There’s a pleasant, quiet movie I rather like called Leaving Normal, about two women who abandon their life in the lower 48 to travel to Hyder, Alaska. The title has become a catchphrase in my mind for returning to homestead life after variations in our routine, like family visits.
Michelle’s parents left on Friday evening, putting an end to our shuttle diplomacy-style visitation schedule. The timing of their departure gave us 3 days before the next hike out, for Michelle’s work. No telling when my next hike out will be—possibly weeks, as I have a lot of catch up to do on chores and a freelance contract. Those days allowed Michelle to recover from the local crud that had hit her hard, to rebuild strength and work on the garden, a soul-sustaining activity in itself. I returned to hauling firewood, spent a little time fishing (the Dolly Varden are back, although not numerous) worked on resuscitating the compost pile and refocused on the contract. Among many other things.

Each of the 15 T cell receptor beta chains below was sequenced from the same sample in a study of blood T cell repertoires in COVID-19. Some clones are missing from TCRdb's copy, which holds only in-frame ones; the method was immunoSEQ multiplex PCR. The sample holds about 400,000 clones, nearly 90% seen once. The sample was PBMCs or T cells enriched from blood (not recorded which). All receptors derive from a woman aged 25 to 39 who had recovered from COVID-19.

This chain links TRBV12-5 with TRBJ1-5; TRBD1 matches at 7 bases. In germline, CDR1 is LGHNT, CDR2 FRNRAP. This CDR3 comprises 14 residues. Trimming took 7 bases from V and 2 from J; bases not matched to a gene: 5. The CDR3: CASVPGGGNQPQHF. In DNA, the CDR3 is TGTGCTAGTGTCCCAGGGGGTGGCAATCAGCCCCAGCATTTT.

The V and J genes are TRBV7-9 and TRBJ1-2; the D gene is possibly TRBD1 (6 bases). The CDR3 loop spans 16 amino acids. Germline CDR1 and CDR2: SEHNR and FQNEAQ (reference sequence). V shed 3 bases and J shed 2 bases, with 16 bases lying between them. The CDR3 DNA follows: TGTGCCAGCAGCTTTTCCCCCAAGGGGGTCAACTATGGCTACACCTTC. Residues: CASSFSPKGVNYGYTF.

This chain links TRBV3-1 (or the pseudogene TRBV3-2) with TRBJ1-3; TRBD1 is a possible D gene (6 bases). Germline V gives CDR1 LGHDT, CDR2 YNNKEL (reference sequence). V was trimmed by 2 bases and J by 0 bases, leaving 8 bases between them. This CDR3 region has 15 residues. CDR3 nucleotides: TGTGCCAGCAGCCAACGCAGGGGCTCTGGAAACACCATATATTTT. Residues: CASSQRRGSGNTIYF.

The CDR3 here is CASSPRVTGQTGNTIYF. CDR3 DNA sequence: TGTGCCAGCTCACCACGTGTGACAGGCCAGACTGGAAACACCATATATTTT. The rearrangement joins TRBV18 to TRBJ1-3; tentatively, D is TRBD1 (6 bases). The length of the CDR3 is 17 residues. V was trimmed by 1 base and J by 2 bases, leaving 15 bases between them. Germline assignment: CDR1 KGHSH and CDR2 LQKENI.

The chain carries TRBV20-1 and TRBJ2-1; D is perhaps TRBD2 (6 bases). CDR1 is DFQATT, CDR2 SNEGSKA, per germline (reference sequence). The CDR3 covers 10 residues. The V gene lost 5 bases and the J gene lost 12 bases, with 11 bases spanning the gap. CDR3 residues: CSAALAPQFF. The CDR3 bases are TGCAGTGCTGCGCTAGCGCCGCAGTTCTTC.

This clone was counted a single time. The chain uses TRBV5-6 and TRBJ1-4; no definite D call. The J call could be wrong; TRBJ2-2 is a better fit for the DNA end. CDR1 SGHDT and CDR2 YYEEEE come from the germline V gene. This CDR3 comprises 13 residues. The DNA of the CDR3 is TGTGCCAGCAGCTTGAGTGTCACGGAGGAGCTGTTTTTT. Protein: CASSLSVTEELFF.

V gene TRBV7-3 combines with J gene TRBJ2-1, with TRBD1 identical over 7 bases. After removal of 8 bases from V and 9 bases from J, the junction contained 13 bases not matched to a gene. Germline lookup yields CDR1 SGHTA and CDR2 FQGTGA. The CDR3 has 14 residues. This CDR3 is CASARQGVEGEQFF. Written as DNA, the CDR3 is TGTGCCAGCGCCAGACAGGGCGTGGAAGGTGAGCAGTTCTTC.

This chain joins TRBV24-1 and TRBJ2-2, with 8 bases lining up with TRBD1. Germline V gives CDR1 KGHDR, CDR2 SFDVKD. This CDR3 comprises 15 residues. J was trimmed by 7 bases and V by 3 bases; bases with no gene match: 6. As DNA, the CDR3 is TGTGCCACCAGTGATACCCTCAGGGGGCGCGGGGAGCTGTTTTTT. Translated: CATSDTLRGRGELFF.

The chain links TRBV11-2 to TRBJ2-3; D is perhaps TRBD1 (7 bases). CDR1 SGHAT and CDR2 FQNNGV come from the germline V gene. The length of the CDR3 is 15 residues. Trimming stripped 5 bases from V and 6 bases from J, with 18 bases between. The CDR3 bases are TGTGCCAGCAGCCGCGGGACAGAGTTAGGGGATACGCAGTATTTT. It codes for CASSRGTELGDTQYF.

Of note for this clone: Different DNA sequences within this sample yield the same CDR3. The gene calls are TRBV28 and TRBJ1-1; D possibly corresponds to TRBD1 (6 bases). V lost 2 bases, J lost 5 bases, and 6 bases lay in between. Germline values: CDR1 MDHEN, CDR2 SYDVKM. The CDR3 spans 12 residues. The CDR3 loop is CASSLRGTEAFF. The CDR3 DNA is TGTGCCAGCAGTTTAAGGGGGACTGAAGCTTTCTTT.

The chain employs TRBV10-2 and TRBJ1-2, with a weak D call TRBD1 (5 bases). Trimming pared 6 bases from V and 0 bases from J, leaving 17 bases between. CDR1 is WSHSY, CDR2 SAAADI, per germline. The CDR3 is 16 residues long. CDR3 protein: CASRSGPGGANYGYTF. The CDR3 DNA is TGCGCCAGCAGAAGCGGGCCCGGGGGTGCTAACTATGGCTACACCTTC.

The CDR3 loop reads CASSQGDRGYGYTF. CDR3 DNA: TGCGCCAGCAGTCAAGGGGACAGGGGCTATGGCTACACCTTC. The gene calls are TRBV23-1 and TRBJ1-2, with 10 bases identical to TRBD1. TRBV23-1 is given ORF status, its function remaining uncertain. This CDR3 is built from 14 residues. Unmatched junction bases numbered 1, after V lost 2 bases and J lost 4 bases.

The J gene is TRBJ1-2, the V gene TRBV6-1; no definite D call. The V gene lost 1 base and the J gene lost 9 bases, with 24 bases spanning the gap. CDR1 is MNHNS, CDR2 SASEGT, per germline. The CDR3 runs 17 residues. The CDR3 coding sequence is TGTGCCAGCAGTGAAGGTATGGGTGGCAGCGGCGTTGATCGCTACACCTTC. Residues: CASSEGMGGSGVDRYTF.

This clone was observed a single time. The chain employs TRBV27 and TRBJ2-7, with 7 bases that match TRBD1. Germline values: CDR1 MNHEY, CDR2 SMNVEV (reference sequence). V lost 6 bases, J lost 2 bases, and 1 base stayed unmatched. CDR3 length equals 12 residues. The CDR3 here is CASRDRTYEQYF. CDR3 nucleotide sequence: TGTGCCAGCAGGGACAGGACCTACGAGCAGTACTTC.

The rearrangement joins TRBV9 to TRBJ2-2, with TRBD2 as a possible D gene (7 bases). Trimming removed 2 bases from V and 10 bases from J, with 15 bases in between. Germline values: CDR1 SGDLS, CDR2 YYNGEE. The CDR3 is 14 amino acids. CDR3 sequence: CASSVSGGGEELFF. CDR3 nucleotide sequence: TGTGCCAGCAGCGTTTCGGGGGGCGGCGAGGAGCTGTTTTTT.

While hiking out and back most days to visit the folks made for long, tiring days, we had a good time. Setting aside the irony of the situation, that our folks traveled to what is in essence a nearby town, and we traveled there each day to join them, we enjoyed reconnecting with Haines after long isolation. I felt this more keenly than Michelle, since her work in town 3-4 days a week has made her far more familiar with town. For me, it served as a reminder of the importance of being a tourist in your own town, which I may touch on in a future post.
Beyond that, we had our usual disorientation, dealing with flush toilets and the exposed feeling we now get using indoor plumbing, drinking city-treated water (ugh!) and seeing so many people all at the same time. “Normal life” for most people has become something less familiar, something other for us. We don’t mind going there now and then, but it’s a relief to leave it and return home.